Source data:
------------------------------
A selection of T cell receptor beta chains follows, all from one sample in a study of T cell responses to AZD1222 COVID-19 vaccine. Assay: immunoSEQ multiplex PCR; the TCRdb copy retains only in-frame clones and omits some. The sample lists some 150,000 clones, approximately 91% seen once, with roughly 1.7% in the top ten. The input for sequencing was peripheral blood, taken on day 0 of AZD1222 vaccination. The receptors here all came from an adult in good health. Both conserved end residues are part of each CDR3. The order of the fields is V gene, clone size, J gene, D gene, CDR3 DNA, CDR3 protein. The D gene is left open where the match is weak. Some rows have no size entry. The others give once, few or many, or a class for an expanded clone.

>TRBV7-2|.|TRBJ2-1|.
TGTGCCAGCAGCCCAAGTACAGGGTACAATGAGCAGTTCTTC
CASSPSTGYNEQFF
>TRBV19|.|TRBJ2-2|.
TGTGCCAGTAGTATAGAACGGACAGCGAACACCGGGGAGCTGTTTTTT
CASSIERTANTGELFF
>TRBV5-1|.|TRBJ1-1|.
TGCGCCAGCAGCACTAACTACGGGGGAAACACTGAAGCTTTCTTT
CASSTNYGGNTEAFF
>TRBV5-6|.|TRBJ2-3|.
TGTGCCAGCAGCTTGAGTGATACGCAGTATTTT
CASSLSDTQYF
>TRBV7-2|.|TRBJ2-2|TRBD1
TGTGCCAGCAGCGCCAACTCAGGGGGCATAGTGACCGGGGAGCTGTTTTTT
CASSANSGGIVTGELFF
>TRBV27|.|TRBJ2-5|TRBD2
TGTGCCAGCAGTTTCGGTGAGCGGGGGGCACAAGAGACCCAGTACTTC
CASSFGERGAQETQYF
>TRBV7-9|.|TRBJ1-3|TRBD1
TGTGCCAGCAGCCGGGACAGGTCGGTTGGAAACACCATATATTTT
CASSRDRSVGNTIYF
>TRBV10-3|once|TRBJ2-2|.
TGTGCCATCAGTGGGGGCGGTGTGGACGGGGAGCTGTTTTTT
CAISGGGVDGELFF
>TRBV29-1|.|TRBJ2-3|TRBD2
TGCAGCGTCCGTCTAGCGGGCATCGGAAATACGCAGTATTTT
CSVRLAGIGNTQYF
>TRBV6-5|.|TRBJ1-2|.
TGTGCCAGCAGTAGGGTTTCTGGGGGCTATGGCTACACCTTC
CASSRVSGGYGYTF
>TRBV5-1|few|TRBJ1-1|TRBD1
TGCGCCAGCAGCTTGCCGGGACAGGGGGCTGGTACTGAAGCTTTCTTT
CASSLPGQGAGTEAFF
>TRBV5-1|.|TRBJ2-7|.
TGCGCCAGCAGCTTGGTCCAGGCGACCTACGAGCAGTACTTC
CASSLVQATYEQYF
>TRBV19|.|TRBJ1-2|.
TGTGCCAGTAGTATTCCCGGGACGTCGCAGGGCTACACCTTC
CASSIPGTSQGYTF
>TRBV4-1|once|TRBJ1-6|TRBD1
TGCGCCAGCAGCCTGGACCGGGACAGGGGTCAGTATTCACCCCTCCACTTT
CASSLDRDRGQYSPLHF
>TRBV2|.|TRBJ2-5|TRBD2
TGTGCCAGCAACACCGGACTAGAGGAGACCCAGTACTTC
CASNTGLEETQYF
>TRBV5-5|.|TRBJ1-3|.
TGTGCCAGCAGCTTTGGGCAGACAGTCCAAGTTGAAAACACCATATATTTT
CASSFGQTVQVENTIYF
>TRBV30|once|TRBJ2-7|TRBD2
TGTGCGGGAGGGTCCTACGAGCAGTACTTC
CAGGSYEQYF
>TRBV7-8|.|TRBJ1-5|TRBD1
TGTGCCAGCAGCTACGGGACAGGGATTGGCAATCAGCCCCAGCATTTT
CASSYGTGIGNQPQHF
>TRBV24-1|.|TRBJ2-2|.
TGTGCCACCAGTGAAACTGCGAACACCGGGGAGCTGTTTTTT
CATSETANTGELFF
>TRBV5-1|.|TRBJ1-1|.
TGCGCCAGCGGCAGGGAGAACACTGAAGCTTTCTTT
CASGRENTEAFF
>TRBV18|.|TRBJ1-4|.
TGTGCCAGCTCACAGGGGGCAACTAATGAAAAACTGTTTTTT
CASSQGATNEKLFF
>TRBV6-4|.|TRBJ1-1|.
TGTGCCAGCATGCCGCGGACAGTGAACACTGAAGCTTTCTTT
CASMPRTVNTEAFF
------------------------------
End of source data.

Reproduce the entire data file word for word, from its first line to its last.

A selection of T cell receptor beta chains follows, all from one sample in a study of T cell responses to AZD1222 COVID-19 vaccine. Assay: immunoSEQ multiplex PCR; the TCRdb copy retains only in-frame clones and omits some. The sample lists some 150,000 clones, approximately 91% seen once, with roughly 1.7% in the top ten. The input for sequencing was peripheral blood, taken on day 0 of AZD1222 vaccination. The receptors here all came from an adult in good health. Both conserved end residues are part of each CDR3. The order of the fields is V gene, clone size, J gene, D gene, CDR3 DNA, CDR3 protein. The D gene is left open where the match is weak. Some rows have no size entry. The others give once, few or many, or a class for an expanded clone.

>TRBV7-2|.|TRBJ2-1|.
TGTGCCAGCAGCCCAAGTACAGGGTACAATGAGCAGTTCTTC
CASSPSTGYNEQFF
>TRBV19|.|TRBJ2-2|.
TGTGCCAGTAGTATAGAACGGACAGCGAACACCGGGGAGCTGTTTTTT
CASSIERTANTGELFF
>TRBV5-1|.|TRBJ1-1|.
TGCGCCAGCAGCACTAACTACGGGGGAAACACTGAAGCTTTCTTT
CASSTNYGGNTEAFF
>TRBV5-6|.|TRBJ2-3|.
TGTGCCAGCAGCTTGAGTGATACGCAGTATTTT
CASSLSDTQYF
>TRBV7-2|.|TRBJ2-2|TRBD1
TGTGCCAGCAGCGCCAACTCAGGGGGCATAGTGACCGGGGAGCTGTTTTTT
CASSANSGGIVTGELFF
>TRBV27|.|TRBJ2-5|TRBD2
TGTGCCAGCAGTTTCGGTGAGCGGGGGGCACAAGAGACCCAGTACTTC
CASSFGERGAQETQYF
>TRBV7-9|.|TRBJ1-3|TRBD1
TGTGCCAGCAGCCGGGACAGGTCGGTTGGAAACACCATATATTTT
CASSRDRSVGNTIYF
>TRBV10-3|once|TRBJ2-2|.
TGTGCCATCAGTGGGGGCGGTGTGGACGGGGAGCTGTTTTTT
CAISGGGVDGELFF
>TRBV29-1|.|TRBJ2-3|TRBD2
TGCAGCGTCCGTCTAGCGGGCATCGGAAATACGCAGTATTTT
CSVRLAGIGNTQYF
>TRBV6-5|.|TRBJ1-2|.
TGTGCCAGCAGTAGGGTTTCTGGGGGCTATGGCTACACCTTC
CASSRVSGGYGYTF
>TRBV5-1|few|TRBJ1-1|TRBD1
TGCGCCAGCAGCTTGCCGGGACAGGGGGCTGGTACTGAAGCTTTCTTT
CASSLPGQGAGTEAFF
>TRBV5-1|.|TRBJ2-7|.
TGCGCCAGCAGCTTGGTCCAGGCGACCTACGAGCAGTACTTC
CASSLVQATYEQYF
>TRBV19|.|TRBJ1-2|.
TGTGCCAGTAGTATTCCCGGGACGTCGCAGGGCTACACCTTC
CASSIPGTSQGYTF
>TRBV4-1|once|TRBJ1-6|TRBD1
TGCGCCAGCAGCCTGGACCGGGACAGGGGTCAGTATTCACCCCTCCACTTT
CASSLDRDRGQYSPLHF
>TRBV2|.|TRBJ2-5|TRBD2
TGTGCCAGCAACACCGGACTAGAGGAGACCCAGTACTTC
CASNTGLEETQYF
>TRBV5-5|.|TRBJ1-3|.
TGTGCCAGCAGCTTTGGGCAGACAGTCCAAGTTGAAAACACCATATATTTT
CASSFGQTVQVENTIYF
>TRBV30|once|TRBJ2-7|TRBD2
TGTGCGGGAGGGTCCTACGAGCAGTACTTC
CAGGSYEQYF
>TRBV7-8|.|TRBJ1-5|TRBD1
TGTGCCAGCAGCTACGGGACAGGGATTGGCAATCAGCCCCAGCATTTT
CASSYGTGIGNQPQHF
>TRBV24-1|.|TRBJ2-2|.
TGTGCCACCAGTGAAACTGCGAACACCGGGGAGCTGTTTTTT
CATSETANTGELFF
>TRBV5-1|.|TRBJ1-1|.
TGCGCCAGCGGCAGGGAGAACACTGAAGCTTTCTTT
CASGRENTEAFF
>TRBV18|.|TRBJ1-4|.
TGTGCCAGCTCACAGGGGGCAACTAATGAAAAACTGTTTTTT
CASSQGATNEKLFF
>TRBV6-4|.|TRBJ1-1|.
TGTGCCAGCATGCCGCGGACAGTGAACACTGAAGCTTTCTTT
CASMPRTVNTEAFF